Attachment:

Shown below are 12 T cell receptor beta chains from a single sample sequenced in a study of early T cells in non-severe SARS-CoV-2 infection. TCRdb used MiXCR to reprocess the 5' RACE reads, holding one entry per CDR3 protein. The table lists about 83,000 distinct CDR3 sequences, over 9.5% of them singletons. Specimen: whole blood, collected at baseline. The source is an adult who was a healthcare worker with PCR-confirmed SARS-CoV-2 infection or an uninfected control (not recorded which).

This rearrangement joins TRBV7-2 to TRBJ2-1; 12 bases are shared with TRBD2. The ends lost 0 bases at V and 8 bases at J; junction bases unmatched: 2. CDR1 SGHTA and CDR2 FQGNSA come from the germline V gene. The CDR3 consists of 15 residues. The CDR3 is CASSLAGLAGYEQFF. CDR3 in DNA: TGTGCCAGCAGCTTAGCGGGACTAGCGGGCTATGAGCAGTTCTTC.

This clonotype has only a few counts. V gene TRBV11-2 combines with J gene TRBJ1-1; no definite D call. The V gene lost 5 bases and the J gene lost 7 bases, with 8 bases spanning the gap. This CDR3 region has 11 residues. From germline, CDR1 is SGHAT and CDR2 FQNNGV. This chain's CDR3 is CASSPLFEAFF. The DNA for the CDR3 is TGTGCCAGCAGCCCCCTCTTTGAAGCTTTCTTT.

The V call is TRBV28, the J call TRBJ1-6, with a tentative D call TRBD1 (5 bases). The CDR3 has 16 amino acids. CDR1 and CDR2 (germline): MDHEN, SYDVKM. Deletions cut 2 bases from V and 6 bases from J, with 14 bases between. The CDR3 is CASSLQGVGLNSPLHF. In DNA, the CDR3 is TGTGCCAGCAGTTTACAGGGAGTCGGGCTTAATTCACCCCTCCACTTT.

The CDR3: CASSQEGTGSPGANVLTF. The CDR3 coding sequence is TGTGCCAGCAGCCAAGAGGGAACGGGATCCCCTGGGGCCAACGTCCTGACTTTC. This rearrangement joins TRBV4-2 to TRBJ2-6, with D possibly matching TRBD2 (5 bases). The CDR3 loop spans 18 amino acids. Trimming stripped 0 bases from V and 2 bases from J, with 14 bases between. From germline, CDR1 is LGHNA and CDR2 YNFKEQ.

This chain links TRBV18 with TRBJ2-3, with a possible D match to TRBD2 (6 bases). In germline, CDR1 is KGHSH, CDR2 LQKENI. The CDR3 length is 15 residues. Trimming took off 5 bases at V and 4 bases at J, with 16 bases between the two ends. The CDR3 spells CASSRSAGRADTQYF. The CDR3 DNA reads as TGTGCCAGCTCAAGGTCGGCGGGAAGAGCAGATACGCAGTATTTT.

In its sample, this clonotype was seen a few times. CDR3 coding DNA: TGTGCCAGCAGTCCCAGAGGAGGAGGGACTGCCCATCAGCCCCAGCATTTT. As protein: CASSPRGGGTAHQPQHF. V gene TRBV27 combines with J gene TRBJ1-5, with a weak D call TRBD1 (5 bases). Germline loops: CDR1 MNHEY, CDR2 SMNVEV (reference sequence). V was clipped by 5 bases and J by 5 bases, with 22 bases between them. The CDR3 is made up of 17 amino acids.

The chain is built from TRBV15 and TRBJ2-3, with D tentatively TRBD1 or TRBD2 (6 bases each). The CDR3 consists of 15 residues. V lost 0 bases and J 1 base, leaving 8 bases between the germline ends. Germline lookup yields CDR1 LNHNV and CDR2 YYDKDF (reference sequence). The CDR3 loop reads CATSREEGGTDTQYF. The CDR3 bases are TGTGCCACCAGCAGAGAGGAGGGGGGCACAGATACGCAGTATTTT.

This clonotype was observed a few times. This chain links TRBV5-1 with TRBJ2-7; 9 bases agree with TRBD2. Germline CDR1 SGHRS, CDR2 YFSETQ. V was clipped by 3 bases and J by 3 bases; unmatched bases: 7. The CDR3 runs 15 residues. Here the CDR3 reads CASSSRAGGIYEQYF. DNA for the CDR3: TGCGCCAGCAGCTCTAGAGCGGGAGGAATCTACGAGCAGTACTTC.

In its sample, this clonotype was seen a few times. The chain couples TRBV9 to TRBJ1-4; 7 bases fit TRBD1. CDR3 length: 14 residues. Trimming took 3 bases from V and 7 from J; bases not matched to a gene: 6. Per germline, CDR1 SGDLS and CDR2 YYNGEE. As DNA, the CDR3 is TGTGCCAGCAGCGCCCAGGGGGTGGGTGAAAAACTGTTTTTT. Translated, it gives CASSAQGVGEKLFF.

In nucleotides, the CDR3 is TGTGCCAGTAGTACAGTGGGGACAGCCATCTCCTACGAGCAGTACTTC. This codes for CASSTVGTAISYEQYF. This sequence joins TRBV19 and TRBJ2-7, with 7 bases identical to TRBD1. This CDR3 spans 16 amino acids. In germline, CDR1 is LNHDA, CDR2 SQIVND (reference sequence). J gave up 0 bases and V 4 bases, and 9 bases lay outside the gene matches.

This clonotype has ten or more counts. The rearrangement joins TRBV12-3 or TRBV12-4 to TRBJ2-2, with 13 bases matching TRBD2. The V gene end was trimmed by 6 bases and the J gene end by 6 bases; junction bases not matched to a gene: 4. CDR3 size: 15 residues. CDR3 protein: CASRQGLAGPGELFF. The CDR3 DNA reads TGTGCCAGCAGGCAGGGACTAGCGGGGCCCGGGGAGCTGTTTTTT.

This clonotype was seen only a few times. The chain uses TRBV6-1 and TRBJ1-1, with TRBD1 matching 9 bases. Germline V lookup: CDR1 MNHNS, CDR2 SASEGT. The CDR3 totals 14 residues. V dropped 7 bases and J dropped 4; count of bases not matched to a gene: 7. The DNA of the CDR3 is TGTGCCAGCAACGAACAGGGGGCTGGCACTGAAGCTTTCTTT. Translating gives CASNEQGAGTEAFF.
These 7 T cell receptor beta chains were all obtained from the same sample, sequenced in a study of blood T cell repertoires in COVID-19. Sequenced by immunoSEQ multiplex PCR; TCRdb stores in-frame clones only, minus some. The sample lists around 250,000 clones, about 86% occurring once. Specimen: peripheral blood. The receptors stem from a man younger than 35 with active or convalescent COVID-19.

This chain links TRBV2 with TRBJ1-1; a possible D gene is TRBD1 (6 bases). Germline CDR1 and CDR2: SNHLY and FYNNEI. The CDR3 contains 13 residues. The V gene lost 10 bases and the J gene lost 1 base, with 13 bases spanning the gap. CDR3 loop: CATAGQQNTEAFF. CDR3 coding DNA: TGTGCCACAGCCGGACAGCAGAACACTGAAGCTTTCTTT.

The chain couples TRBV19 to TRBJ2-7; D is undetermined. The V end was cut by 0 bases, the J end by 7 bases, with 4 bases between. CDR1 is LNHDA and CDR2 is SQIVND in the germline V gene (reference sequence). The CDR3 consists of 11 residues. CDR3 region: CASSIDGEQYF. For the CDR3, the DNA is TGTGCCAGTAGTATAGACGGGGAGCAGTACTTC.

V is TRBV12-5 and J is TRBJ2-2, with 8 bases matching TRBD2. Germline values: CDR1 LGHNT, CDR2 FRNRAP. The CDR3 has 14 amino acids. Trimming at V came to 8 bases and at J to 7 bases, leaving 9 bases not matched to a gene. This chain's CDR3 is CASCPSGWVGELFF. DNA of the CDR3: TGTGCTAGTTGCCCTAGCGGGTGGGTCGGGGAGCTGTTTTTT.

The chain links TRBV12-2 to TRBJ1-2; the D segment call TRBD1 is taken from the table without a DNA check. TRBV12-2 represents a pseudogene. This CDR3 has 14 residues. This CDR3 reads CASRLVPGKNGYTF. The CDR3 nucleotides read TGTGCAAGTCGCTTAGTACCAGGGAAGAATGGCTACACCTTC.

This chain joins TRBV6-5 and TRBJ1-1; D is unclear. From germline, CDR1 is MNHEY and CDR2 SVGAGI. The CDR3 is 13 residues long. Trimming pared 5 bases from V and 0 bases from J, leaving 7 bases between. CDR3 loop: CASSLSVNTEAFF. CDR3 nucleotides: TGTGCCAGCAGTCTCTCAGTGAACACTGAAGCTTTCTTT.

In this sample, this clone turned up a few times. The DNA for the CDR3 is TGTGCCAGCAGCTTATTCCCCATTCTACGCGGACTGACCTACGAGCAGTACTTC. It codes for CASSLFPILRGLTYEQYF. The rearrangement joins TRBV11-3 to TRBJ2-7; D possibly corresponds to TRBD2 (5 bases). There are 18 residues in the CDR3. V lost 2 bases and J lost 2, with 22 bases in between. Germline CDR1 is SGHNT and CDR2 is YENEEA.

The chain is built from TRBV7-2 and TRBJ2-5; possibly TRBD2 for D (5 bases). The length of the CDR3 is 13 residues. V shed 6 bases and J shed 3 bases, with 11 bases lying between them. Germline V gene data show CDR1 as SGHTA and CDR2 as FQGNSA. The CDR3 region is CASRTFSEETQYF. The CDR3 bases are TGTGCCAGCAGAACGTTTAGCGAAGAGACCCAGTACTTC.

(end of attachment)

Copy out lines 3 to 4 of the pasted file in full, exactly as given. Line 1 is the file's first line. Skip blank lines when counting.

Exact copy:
This clonotype has only a few counts. V gene TRBV11-2 combines with J gene TRBJ1-1; no definite D call. The V gene lost 5 bases and the J gene lost 7 bases, with 8 bases spanning the gap. This CDR3 region has 11 residues. From germline, CDR1 is SGHAT and CDR2 FQNNGV. This chain's CDR3 is CASSPLFEAFF. The DNA for the CDR3 is TGTGCCAGCAGCCCCCTCTTTGAAGCTTTCTTT.

The V call is TRBV28, the J call TRBJ1-6, with a tentative D call TRBD1 (5 bases). The CDR3 has 16 amino acids. CDR1 and CDR2 (germline): MDHEN, SYDVKM. Deletions cut 2 bases from V and 6 bases from J, with 14 bases between. The CDR3 is CASSLQGVGLNSPLHF. In DNA, the CDR3 is TGTGCCAGCAGTTTACAGGGAGTCGGGCTTAATTCACCCCTCCACTTT.